GCU Could Help WAC


PHOENIX, Ariz. – The Western Athletic Conference’s roots run deep around here, even though Arizona and Arizona State left that league 34 years ago.
The Sun Devils and Wildcats were among the six charter members of the WAC when it formed in 1962, along with Brigham Young, New Mexico, Utah and Wyoming.

Of course, ASU and UA took their Territorial War to what has become the Pac-12 back in 1978, and none of the original members is even in the WAC anymore.

Still, it was a sad bit of news when WAC Commissioner Jeff Hurd said this week that the WAC won’t play football in 2013, and that the very future of the league is in doubt.

While ASU and UA left the WAC a long time ago, there is still good reason to hope the league can hang on — at least if you would like to see Grand Canyon University make the move up from NCAA Division II to Division I in basketball and other sports.

The WAC needs members. Grand Canyon wants to move up.

The hitch is that there just might not be enough time.

“Personally, I think Grand Canyon is one of the schools that has a great deal of potential,” Hurd said. “I think they fit into the WAC footprint very well.”

Trouble is, even if the WAC invited Grand Canyon, the process takes three or four years. Once a 16-school conference, the WAC has four members committed beyond 2012-13 — the University of Denver, Seattle University, Idaho and New Mexico State.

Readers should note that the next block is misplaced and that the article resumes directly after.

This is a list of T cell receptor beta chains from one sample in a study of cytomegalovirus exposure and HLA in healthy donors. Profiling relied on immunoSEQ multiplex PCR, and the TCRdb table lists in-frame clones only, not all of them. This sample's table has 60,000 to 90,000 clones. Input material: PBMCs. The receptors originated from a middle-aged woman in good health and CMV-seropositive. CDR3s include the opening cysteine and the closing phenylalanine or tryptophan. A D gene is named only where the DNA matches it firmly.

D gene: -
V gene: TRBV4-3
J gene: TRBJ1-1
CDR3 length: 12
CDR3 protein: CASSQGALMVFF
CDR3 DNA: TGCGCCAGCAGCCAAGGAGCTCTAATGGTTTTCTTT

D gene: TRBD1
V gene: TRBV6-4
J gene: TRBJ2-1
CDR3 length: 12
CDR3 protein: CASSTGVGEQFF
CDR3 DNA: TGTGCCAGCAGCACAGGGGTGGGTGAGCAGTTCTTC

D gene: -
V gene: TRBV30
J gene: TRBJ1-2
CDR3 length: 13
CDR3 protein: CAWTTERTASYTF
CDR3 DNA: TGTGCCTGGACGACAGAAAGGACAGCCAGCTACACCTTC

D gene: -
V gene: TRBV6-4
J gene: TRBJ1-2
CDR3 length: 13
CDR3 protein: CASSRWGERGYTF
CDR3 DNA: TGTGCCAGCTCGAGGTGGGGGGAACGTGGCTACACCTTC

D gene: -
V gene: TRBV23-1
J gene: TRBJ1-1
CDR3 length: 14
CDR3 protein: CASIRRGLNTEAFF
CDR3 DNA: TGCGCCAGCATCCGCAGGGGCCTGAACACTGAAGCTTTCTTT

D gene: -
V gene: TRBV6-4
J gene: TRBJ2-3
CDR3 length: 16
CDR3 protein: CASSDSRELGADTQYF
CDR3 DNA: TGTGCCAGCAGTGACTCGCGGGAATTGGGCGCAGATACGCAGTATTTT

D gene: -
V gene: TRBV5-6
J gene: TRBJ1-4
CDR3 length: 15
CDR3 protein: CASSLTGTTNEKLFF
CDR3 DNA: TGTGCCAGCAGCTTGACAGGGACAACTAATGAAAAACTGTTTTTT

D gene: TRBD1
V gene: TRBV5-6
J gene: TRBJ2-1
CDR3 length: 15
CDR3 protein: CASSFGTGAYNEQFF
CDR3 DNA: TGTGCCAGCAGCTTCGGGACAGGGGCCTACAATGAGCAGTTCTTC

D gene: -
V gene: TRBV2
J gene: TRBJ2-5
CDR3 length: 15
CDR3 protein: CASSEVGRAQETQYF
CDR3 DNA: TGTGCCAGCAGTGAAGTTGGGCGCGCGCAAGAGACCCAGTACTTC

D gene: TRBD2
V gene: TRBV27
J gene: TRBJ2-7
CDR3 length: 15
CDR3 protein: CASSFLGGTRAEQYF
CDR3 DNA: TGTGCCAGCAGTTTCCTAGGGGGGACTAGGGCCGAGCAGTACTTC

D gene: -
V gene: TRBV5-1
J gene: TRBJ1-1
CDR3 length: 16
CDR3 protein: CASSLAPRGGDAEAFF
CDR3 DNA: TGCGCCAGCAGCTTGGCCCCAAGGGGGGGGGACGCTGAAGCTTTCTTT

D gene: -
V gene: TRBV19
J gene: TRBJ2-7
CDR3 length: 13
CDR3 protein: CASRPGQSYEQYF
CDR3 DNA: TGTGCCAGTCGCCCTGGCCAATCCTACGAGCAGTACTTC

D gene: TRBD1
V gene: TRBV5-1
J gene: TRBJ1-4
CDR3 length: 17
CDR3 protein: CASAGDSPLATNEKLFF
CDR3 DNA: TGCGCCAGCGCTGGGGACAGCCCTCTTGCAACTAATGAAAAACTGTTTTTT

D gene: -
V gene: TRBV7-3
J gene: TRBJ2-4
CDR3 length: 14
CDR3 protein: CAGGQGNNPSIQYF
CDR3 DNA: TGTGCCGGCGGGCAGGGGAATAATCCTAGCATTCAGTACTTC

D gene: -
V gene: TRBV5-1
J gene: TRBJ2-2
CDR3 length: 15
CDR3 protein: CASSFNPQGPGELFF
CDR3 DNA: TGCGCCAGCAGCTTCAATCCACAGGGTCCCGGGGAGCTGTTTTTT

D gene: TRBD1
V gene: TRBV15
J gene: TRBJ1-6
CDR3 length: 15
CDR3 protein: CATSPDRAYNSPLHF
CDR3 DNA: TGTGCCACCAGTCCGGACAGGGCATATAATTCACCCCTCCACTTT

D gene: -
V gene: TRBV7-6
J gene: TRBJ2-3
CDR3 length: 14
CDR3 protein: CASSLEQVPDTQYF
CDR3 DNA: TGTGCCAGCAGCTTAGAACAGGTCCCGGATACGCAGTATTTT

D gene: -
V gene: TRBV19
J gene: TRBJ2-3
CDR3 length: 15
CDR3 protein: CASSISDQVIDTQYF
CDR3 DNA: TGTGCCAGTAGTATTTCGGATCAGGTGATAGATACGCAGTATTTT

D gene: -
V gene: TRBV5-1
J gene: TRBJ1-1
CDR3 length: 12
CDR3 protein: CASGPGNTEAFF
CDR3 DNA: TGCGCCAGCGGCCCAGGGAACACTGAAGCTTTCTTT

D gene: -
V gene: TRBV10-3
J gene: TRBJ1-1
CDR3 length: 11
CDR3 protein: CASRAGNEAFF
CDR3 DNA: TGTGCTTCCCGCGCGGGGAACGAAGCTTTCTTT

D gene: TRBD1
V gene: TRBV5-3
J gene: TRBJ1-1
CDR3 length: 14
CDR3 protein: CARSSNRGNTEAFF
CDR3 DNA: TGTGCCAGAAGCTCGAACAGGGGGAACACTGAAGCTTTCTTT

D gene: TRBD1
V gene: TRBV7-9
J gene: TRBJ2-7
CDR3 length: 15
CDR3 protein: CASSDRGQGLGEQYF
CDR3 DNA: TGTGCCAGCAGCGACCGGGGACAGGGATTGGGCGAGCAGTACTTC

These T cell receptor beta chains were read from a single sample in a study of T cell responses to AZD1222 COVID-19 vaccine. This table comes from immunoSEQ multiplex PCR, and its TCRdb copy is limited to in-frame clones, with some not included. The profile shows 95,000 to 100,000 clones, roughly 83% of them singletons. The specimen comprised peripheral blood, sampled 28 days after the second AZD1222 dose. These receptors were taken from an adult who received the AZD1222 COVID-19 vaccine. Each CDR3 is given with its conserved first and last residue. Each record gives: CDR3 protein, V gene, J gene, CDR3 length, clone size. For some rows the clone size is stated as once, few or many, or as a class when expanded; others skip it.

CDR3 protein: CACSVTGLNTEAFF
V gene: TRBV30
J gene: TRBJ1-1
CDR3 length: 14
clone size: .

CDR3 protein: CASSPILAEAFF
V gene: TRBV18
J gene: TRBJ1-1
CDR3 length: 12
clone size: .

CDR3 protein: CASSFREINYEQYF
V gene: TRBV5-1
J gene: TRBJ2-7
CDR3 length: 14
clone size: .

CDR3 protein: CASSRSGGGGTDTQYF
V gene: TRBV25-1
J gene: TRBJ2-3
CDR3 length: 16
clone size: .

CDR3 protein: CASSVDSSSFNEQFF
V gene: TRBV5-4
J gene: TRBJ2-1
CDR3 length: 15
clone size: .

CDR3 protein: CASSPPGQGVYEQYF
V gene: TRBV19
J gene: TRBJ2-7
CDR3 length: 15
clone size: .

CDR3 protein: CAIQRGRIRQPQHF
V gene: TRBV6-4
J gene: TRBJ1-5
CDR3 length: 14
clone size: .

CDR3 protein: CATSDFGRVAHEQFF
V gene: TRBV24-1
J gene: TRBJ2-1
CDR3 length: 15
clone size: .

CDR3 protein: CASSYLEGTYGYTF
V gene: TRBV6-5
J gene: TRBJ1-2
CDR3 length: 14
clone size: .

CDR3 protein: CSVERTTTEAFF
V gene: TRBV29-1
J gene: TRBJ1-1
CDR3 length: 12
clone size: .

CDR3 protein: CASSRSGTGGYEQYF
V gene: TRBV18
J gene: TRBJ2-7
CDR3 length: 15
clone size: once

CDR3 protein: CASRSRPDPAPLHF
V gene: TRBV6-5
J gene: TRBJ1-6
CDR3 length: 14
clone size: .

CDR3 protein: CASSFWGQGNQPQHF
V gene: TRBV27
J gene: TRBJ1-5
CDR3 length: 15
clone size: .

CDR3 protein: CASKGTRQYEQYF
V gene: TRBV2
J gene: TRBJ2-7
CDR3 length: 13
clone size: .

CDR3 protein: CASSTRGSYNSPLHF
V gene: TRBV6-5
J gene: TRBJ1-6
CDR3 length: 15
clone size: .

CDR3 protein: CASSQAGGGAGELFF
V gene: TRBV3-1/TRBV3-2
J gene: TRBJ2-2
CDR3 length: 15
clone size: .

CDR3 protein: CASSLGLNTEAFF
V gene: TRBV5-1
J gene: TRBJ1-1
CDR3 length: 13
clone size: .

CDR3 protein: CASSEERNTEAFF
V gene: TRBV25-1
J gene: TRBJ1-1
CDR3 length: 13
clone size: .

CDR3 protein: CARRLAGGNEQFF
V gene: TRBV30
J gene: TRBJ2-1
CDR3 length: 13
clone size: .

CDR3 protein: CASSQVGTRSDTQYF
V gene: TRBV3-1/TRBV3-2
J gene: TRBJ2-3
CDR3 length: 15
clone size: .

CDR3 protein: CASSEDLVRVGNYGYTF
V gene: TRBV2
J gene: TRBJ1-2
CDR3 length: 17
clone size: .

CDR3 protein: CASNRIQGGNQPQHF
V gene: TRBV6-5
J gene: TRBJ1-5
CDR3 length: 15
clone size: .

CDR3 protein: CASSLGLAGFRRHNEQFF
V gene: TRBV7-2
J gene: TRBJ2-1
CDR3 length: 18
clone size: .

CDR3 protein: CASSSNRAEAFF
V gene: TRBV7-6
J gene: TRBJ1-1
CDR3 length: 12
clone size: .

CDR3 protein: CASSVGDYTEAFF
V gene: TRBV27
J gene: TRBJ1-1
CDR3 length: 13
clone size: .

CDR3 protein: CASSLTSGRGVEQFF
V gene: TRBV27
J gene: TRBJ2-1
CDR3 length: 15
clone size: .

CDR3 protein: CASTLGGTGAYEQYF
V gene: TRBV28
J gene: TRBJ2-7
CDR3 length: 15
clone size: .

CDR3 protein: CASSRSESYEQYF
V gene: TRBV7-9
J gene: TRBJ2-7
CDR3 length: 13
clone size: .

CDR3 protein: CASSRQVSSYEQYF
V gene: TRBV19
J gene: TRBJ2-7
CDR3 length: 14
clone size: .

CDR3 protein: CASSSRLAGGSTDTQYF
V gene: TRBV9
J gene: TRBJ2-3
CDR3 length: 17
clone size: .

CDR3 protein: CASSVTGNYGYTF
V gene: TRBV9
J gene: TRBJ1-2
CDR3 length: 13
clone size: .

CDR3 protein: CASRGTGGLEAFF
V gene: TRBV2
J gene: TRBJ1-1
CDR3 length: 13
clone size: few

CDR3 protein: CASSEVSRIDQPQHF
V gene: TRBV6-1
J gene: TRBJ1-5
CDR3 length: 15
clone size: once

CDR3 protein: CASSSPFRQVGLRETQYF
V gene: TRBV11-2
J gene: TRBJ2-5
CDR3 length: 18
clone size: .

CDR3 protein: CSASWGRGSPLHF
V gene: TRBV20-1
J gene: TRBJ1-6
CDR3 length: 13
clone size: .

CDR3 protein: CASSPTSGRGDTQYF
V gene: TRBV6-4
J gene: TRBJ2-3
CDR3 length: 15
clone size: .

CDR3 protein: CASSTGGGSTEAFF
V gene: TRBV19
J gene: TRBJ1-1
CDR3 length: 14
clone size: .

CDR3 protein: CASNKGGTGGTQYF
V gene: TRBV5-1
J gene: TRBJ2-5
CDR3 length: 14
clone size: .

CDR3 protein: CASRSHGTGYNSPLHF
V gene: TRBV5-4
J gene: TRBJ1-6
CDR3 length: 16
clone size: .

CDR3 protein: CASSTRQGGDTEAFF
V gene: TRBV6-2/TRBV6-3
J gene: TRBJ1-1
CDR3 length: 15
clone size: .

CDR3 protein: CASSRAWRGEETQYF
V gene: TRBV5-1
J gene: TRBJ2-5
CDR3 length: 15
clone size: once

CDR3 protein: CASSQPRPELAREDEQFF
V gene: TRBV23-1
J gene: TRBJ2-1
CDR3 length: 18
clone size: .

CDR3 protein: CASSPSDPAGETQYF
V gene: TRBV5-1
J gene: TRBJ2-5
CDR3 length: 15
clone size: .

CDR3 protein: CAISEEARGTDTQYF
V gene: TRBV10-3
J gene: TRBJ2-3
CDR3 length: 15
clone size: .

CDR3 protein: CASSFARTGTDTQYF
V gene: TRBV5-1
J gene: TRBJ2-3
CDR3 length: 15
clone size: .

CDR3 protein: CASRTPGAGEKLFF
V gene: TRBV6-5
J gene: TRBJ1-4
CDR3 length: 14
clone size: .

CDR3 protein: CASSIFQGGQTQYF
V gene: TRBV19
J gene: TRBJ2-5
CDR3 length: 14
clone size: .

After this season, Idaho and New Mexico State intend to play football as independents while remaining in the WAC for other sports. Hurd didn’t rule out bringing WAC football back in 2014 if he can add enough member schools that play.

However, the conference must have at least seven members that offer a minimum of six women’s and six men’s “NCAA championship” sports to remain alive. And Hurd figures he doesn’t have much time to put it together.

“My deadline was two weeks ago,” Hurd cracked. “There isn’t a hard deadline, but we’re pretty close.

“The problem with adding Grand Canyon is it doesn’t help us from a Division I standpoint right now. Where they could be of help is down the road. We’re aware of them. They’ve expressed interest.

“It’s unfortunate, but we don’t have the time to wait. We have to meet our minimum first before we invite Grand Canyon or anyone else. That’s our first priority.”

Grand Canyon Athletics Director Keith Baker said he has considered asking the NCAA for an exemption to the NCAA’s requirements for changing divisions in hopes of speeding up a move that makes so much sense for the WAC and for Grand Canyon.

“Out in the West, it’s different,” he said. “There aren’t as many institutions or as many leagues. If it means saving an historic league, maybe they would consider it. As it is, we wouldn’t be much help to a conference in need. We’re almost a liability.”

With a burgeoning program of 22 sports that won the Learfield Sports Director’s Cup for all-around sports achievement in Division II this year, along with 5,000-seat Grand Canyon University Arena that opened last school year, the Antelopes are going to be a plum for a small Division I conference.

“We’re very appreciative of our membership in the Pacific West Conference and of our recent success in D-II,” Baker said. “But we have to look at what it would mean for us institutionally down the road to move into a D-I conference.”

Hurd would love to have the Antelopes in his conference — assuming he still has one to run.

“If we can get to the minimum number of members, it makes sense to get that clock started for their Division I status,” he said.